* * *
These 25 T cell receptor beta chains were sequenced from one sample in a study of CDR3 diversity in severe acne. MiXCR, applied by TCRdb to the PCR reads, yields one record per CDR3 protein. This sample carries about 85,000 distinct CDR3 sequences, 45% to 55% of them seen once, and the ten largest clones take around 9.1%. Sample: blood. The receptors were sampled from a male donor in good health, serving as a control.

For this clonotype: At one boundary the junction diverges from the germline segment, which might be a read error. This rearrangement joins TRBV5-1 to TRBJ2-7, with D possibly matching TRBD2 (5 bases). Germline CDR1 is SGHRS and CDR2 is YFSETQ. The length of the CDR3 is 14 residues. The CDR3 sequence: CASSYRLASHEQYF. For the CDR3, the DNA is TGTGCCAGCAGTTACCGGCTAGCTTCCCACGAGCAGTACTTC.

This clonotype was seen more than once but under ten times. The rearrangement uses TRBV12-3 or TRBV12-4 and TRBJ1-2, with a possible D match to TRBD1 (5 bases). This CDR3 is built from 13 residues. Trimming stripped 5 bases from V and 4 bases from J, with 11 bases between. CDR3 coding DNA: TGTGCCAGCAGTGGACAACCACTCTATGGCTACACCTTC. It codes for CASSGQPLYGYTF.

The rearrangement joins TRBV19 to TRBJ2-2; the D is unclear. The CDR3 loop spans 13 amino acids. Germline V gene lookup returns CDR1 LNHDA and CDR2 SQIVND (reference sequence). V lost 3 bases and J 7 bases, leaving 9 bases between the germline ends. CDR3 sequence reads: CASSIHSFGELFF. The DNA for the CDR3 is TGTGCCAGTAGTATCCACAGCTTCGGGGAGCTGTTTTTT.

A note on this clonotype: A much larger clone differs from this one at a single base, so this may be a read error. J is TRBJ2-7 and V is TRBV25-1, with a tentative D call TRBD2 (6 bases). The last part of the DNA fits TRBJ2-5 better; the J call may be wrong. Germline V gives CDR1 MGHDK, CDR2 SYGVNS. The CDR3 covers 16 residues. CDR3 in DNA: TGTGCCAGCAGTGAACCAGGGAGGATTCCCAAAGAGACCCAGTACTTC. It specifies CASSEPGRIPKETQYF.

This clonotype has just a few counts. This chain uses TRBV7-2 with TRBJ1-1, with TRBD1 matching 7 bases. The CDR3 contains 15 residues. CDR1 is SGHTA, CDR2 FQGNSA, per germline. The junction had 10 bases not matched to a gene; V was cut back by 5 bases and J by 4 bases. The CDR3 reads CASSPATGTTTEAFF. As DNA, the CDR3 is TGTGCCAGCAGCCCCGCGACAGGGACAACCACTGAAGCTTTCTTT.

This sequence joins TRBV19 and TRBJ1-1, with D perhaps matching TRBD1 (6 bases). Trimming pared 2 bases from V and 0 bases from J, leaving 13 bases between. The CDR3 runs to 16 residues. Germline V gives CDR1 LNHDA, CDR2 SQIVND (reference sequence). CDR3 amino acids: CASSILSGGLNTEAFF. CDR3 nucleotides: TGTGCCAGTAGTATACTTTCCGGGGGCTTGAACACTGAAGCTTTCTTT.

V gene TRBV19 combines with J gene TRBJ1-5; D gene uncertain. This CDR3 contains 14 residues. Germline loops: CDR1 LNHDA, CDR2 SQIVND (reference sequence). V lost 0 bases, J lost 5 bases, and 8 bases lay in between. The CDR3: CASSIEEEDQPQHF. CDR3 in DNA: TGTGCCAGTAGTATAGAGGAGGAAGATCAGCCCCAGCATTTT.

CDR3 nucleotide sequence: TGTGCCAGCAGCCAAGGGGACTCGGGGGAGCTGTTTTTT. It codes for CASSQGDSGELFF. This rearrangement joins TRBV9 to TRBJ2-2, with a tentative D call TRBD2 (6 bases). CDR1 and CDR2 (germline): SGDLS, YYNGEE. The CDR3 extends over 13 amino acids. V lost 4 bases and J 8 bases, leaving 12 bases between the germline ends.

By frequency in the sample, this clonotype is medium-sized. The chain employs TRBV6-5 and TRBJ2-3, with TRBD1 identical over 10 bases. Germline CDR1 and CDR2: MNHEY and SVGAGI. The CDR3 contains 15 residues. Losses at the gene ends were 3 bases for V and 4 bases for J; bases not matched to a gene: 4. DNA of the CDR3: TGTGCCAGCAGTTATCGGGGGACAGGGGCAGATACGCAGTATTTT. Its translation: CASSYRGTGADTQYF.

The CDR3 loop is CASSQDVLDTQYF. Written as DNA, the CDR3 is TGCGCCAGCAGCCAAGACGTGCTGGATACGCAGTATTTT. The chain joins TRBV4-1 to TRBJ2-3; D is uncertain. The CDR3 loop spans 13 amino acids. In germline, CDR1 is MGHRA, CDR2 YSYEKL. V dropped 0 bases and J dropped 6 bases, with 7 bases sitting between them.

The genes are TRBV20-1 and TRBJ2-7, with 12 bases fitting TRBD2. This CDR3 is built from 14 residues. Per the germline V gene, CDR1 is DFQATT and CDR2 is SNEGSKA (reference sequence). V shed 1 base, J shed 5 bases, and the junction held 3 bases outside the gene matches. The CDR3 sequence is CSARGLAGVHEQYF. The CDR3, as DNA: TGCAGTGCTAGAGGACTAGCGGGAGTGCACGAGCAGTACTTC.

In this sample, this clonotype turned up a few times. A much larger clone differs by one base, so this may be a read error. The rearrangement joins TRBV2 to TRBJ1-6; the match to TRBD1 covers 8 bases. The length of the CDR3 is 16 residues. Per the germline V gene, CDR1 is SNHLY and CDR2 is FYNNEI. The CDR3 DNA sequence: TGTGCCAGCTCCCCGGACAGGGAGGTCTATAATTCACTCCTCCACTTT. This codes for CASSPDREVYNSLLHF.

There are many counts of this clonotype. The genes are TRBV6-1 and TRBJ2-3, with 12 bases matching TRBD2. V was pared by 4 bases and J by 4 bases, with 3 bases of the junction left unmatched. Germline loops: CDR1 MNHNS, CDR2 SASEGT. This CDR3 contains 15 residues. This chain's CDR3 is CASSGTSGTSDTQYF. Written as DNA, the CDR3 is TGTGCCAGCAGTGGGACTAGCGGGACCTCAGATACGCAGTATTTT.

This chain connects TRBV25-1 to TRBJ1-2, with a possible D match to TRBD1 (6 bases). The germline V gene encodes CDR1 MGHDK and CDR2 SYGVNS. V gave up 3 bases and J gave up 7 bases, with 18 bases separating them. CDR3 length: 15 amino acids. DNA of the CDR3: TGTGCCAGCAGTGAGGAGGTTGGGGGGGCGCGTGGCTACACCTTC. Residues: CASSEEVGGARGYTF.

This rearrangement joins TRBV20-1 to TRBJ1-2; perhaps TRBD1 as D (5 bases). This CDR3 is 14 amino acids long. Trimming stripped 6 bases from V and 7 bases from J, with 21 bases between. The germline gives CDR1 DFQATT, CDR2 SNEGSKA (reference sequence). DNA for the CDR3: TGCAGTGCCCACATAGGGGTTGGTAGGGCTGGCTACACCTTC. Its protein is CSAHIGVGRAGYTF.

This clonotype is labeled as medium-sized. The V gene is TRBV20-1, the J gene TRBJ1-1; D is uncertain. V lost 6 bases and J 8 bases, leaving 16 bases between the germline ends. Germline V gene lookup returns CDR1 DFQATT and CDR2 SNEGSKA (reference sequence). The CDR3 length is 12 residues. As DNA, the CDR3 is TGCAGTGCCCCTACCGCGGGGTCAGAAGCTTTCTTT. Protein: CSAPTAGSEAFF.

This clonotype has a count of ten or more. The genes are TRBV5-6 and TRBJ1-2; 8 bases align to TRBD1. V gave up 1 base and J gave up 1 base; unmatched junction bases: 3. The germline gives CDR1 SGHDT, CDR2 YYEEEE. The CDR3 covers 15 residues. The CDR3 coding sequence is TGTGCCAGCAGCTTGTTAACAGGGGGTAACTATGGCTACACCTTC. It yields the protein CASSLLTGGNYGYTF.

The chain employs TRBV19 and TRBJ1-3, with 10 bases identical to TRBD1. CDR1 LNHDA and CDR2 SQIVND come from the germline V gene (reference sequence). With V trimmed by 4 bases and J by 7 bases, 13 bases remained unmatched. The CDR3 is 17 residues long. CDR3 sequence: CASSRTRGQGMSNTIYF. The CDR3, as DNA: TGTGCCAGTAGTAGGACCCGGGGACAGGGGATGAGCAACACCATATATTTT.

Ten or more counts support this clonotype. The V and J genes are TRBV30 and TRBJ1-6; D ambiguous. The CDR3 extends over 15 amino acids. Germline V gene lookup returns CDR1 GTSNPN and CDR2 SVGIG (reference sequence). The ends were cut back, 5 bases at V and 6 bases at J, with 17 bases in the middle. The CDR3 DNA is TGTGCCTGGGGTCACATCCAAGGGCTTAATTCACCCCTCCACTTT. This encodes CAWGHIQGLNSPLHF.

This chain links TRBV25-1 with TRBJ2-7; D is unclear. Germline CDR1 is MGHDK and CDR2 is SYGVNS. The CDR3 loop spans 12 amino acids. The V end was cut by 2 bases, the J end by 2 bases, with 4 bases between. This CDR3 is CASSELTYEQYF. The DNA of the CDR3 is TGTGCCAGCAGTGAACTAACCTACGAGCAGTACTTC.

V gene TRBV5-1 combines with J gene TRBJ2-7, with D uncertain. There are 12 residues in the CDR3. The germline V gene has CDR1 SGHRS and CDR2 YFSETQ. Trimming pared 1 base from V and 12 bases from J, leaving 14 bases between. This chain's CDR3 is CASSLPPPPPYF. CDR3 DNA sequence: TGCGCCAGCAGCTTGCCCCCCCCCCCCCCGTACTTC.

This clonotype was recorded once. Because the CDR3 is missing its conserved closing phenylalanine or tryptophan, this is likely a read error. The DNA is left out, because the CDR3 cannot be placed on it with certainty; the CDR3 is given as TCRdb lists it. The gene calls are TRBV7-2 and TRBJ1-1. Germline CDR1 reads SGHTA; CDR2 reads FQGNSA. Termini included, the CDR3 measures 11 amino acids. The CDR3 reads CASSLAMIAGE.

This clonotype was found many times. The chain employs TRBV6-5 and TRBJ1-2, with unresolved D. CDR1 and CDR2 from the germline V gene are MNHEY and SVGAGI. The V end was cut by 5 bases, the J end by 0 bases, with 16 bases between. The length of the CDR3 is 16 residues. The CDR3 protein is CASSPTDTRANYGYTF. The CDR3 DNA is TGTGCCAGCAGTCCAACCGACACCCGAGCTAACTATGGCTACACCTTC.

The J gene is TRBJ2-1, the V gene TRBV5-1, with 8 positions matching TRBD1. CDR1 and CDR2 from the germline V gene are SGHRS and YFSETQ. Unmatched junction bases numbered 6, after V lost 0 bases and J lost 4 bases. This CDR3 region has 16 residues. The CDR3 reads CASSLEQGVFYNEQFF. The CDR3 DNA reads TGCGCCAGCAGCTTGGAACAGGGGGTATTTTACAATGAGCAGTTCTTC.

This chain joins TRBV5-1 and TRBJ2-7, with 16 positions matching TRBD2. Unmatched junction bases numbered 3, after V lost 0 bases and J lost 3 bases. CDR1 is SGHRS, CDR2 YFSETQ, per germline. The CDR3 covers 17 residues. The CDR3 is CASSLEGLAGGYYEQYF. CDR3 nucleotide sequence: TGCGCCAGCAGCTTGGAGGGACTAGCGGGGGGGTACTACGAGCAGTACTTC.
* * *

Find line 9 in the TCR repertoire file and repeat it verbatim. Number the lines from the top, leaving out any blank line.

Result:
CDR3 nucleotide sequence: TGTGCCAGCAGCCAAGGGGACTCGGGGGAGCTGTTTTTT. It codes for CASSQGDSGELFF. This rearrangement joins TRBV9 to TRBJ2-2, with a tentative D call TRBD2 (6 bases). CDR1 and CDR2 (germline): SGDLS, YYNGEE. The CDR3 extends over 13 amino acids. V lost 4 bases and J 8 bases, leaving 12 bases between the germline ends.